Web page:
MIT teaches computer to learn English by playing Civilization


Say you’re testing how a computer learns to understand language. How would you test that? A 1000 word essay on Shakespeare? Well, how about playing Sid Meier’s Civilization – because that’s exactly what the minds at MIT have done.

The computer started out by responding to basic actions like driving the cursor around the screen. It could see words on the screen and determine their meaning by what their meaning was within the game. That’s not the half of it, though.

Initially the computer was winning about 46% of the matches it played. Then it read the manual. After doing so, the computer’s win rate went up to 79%. Who said reading the manual is for wussies?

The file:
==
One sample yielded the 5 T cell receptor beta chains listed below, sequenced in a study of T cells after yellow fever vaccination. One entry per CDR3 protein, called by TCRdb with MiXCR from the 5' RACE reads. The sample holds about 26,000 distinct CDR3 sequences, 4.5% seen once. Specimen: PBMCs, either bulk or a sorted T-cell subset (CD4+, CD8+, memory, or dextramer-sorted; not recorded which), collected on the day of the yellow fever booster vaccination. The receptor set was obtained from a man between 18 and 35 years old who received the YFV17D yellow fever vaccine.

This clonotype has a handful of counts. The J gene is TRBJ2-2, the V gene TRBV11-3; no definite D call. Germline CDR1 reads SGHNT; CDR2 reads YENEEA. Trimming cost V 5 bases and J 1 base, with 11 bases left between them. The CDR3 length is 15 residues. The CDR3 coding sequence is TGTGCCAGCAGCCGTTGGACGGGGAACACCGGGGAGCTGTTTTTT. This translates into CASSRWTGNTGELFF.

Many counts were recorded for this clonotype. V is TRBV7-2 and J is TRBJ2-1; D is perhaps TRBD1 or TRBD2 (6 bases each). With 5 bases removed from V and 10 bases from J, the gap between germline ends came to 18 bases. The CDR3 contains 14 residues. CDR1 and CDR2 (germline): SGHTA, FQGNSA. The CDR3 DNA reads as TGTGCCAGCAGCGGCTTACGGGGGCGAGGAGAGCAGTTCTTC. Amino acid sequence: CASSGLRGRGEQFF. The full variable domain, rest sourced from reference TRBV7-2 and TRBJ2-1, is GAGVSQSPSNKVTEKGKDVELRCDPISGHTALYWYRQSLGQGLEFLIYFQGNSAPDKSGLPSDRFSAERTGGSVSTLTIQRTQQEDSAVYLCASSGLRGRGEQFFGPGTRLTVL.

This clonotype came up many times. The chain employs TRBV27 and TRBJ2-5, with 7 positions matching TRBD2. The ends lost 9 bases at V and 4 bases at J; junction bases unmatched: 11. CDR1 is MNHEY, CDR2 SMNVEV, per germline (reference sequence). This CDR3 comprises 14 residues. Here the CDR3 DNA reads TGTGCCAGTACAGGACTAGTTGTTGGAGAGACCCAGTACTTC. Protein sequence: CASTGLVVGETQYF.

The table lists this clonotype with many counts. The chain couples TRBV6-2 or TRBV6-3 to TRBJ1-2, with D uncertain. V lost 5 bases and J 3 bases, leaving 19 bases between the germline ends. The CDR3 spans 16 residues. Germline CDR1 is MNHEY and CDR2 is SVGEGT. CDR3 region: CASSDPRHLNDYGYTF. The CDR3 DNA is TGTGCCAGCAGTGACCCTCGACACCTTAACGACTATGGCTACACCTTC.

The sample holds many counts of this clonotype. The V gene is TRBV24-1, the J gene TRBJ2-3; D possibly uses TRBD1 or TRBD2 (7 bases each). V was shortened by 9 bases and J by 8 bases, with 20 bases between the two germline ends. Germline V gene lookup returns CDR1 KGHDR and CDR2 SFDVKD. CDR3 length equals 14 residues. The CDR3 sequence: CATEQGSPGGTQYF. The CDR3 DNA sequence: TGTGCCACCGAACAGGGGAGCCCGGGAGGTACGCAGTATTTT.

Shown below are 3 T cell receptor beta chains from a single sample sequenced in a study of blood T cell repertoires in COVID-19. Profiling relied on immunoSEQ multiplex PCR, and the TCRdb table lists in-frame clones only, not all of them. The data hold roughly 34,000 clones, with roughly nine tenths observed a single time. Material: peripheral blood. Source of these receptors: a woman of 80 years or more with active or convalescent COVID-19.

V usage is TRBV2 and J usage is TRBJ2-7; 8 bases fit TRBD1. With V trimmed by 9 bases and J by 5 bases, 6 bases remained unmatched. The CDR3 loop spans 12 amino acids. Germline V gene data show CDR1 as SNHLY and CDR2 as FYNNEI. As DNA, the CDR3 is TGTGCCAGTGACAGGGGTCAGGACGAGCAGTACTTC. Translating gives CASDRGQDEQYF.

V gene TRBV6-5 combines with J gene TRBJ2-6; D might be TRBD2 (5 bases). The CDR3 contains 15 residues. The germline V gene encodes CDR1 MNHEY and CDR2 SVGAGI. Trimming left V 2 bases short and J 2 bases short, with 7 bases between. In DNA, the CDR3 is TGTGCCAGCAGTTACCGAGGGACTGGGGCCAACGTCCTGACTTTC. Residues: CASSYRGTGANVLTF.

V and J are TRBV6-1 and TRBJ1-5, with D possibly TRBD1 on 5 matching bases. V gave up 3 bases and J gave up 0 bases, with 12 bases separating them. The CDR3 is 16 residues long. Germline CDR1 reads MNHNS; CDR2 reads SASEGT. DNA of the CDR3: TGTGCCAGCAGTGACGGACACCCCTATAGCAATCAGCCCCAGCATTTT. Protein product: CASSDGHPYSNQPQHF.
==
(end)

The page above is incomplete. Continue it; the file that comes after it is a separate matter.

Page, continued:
Civilization was selected for its open ended nature. “Games are used as a test bed for artificial-intelligence techniques simply because of their complexity,” according to S.R.K. Branavan, a graduate student who was first author on the paper. “Every action that you take in the game doesn’t have a predetermined outcome, because the game or the opponent can randomly react to what you do. So you need a technique that can handle very complex scenarios that react in potentially random ways.”

Source: MIT News Office via Destructoid